COP26 conference ‘nothing but an emission of hot air’

Delon Porcalla - The Philippine Star
COP26 conference �nothing but an emission of hot air�
“Let us all be reminded again of what needs to be done for our home, our planet. Let us end the procrastination and apathy now,” House Deputy Speaker Loren Legarda an environmentalist stressed.
STAR / File

MANILA, Philippines — It was apparently all talk, with no concrete action.

Officials and members of the House of Representatives have expressed disappointment over the recently concluded 26th Conference of the Parties (COP26) to the UN Framework Convention on Climate Change held in Glasgow, Scotland which apparently ended with nothing but mere rhetoric.

“Let us all be reminded again of what needs to be done for our home, our planet. Let us end the procrastination and apathy now,” House Deputy Speaker Loren Legarda an environmentalist stressed.

The Antique congresswoman earlier warned that Southeast Asia, and not just the Philippines, may soon suffer from a “looming food crisis” brought about by constant changing weather patterns as a result of climate change.

In a privilege speech last week, Legarda raised the specter of a massive decline in food production due to “extreme weather events” in developing countries in this part of the region.

“We have a looming food crisis. Food production around the world will suffer as global heating reaches 1.5 degrees Celsius. Already, the increased heat and humidity are harming crops and livestock, with droughts and floods wiping out harvests as well,” she cautioned.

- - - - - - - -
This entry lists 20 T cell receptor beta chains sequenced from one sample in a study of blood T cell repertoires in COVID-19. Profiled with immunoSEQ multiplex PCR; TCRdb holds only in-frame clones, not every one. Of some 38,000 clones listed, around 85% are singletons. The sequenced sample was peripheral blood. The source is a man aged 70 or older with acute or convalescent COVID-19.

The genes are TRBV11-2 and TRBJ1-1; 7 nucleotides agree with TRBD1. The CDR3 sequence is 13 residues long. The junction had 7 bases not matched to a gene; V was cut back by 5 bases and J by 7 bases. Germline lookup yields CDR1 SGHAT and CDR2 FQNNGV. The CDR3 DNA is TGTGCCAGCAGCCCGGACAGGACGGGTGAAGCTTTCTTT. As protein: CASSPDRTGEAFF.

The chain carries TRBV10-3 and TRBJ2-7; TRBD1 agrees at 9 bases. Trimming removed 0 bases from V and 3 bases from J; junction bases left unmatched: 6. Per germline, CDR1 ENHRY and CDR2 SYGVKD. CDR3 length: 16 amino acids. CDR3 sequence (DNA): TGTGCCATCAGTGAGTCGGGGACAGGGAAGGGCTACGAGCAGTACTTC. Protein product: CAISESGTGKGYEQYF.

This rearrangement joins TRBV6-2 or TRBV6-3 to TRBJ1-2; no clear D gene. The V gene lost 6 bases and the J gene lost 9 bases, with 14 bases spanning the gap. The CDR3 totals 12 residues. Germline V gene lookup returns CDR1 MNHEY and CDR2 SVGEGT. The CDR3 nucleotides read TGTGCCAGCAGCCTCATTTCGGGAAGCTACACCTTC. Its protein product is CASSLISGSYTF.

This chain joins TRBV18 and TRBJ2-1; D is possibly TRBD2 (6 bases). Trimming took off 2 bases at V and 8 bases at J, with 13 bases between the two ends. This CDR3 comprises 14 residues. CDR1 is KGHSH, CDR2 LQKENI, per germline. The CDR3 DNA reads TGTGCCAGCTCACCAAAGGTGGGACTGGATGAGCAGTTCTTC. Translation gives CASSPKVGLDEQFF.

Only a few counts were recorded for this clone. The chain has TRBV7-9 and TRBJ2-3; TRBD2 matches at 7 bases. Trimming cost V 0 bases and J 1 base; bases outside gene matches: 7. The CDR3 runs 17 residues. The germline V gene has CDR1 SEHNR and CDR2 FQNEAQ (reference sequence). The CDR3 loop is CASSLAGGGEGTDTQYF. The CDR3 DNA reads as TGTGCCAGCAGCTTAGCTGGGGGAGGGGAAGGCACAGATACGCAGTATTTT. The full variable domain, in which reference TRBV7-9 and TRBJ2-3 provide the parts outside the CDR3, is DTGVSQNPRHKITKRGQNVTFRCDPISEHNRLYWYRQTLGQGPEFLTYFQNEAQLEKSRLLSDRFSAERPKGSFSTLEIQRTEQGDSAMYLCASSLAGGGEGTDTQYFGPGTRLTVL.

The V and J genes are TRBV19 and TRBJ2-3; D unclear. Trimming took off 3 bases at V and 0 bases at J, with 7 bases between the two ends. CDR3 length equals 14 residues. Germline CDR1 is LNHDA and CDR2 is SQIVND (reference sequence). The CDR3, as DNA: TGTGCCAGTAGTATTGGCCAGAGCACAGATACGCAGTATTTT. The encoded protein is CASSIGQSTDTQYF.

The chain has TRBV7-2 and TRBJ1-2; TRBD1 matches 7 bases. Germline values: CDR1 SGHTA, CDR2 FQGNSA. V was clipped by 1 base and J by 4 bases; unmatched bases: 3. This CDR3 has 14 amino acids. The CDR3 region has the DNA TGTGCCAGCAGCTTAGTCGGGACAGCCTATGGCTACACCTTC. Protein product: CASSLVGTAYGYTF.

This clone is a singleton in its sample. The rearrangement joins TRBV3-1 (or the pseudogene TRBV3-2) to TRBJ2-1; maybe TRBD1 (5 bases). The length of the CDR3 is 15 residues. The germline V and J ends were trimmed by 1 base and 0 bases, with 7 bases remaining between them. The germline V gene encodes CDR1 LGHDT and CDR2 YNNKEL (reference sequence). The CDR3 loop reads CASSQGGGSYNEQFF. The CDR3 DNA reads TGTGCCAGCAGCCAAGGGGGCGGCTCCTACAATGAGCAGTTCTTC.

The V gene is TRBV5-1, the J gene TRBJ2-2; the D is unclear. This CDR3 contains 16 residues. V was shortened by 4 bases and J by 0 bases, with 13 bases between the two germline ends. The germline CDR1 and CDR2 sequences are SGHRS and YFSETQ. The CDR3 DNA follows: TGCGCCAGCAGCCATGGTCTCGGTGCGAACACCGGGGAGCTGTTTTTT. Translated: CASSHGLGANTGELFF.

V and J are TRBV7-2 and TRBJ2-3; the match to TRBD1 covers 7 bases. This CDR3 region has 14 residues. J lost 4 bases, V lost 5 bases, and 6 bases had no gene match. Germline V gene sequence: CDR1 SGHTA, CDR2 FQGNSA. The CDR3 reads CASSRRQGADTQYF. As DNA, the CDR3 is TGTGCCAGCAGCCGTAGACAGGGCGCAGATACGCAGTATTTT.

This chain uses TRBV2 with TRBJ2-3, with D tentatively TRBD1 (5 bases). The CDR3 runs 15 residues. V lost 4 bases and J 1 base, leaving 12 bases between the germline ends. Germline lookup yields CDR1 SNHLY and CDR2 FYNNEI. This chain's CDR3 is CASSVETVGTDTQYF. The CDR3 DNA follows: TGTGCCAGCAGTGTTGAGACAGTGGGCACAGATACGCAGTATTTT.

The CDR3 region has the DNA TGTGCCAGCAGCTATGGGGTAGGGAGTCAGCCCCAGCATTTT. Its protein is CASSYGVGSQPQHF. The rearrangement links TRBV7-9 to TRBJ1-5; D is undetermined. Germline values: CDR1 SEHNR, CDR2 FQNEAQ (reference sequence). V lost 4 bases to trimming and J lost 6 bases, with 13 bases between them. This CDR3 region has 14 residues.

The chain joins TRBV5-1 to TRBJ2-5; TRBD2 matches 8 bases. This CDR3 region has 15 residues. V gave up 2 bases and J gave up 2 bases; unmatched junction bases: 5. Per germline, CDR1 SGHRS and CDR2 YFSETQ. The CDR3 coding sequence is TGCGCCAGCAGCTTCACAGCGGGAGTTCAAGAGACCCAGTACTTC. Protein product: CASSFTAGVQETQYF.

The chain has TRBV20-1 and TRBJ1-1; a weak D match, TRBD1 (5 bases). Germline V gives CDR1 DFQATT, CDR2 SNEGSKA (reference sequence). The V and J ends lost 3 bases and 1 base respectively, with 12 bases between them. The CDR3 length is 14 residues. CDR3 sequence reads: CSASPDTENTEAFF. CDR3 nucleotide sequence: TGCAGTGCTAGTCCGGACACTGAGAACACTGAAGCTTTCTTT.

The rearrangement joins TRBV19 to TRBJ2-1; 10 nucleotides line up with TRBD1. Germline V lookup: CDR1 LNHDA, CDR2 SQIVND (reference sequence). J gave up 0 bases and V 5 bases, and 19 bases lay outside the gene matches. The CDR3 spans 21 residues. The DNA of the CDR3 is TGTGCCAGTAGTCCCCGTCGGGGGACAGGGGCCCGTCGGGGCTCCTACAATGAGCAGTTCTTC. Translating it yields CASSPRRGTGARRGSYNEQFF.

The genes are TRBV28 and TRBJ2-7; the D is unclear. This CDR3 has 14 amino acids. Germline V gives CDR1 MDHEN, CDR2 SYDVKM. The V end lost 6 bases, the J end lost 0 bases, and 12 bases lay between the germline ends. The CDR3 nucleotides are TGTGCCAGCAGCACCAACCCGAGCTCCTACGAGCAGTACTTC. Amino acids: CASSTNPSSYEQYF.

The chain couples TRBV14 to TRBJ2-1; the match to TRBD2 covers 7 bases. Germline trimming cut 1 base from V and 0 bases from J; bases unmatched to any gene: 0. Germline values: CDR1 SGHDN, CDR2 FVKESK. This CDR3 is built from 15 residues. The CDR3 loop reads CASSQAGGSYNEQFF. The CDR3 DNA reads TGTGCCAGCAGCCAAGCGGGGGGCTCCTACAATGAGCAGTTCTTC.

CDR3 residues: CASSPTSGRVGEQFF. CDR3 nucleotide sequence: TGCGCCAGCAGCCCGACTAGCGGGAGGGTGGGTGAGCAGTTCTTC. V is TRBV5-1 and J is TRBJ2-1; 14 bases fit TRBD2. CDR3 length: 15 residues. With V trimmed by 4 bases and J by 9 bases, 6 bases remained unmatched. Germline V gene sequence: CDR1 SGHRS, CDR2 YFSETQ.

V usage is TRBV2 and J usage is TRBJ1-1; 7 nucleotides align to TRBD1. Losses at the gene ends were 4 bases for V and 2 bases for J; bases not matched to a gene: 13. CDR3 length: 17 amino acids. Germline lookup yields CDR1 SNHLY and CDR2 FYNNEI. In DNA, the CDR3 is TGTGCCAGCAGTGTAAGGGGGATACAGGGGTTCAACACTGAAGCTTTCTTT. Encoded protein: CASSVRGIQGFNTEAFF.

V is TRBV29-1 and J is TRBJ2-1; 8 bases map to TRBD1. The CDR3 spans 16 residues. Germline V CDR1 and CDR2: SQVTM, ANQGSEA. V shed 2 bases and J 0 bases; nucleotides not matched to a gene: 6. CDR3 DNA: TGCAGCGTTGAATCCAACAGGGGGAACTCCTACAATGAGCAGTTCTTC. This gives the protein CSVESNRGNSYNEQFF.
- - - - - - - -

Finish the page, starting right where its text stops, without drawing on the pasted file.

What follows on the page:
The former senator made the remarks in relation to the eighth anniversary of Super Typhoon Yolanda and shortly after COP26.

For his part, Rep. LRay Villafuerte – another advocate for the environment – lamented that two-week COP26 “turned out to be another meeting full of rhetoric but sorely lacking in action.”

“It seems the meeting was just an elaborate talkfest that was nothing but an emission of hot air. The gathering just contributed to planet heating,” the Camarines Sur congressman observed.

COP26, which ran from Oct. 31 to Nov. 12, was expected to come up with concrete measures on how developed economies can fulfill the $100-billion financing per year they had pledged to developing countries for climate projects, and clear-cut commitments on how quickly each nation would reduce their carbon footprints over the next decade.

But no such firm actions and commitments resulted from the two weeks of negotiations during the conference.

Villafuerte said he hoped that COP26 would be devoid of empty talk and would at last lead to concrete action among countries to fight climate change.

“Commitments should be backed up by actions as these are crucial for developing countries like the Philippines, which bear the brunt of the consequences of climate change even if they account for just a tiny portion of the world’s emissions of greenhouse gases largely responsible for global warming,” he said.

“If we do not act fast and with determination, our country will suffer the worst effects of the climate crisis and our economy could be among its casualties,” the senior administration legislator explained, serving notice about its repercussions.

Villafuerte noted the Philippines is responsible for only 0.3 percent of global greenhouse gas emissions but has been battered each year by more intensive and destructive typhoons and other natural calamities because of the rising global temperatures leading to the worsening climate crisis.

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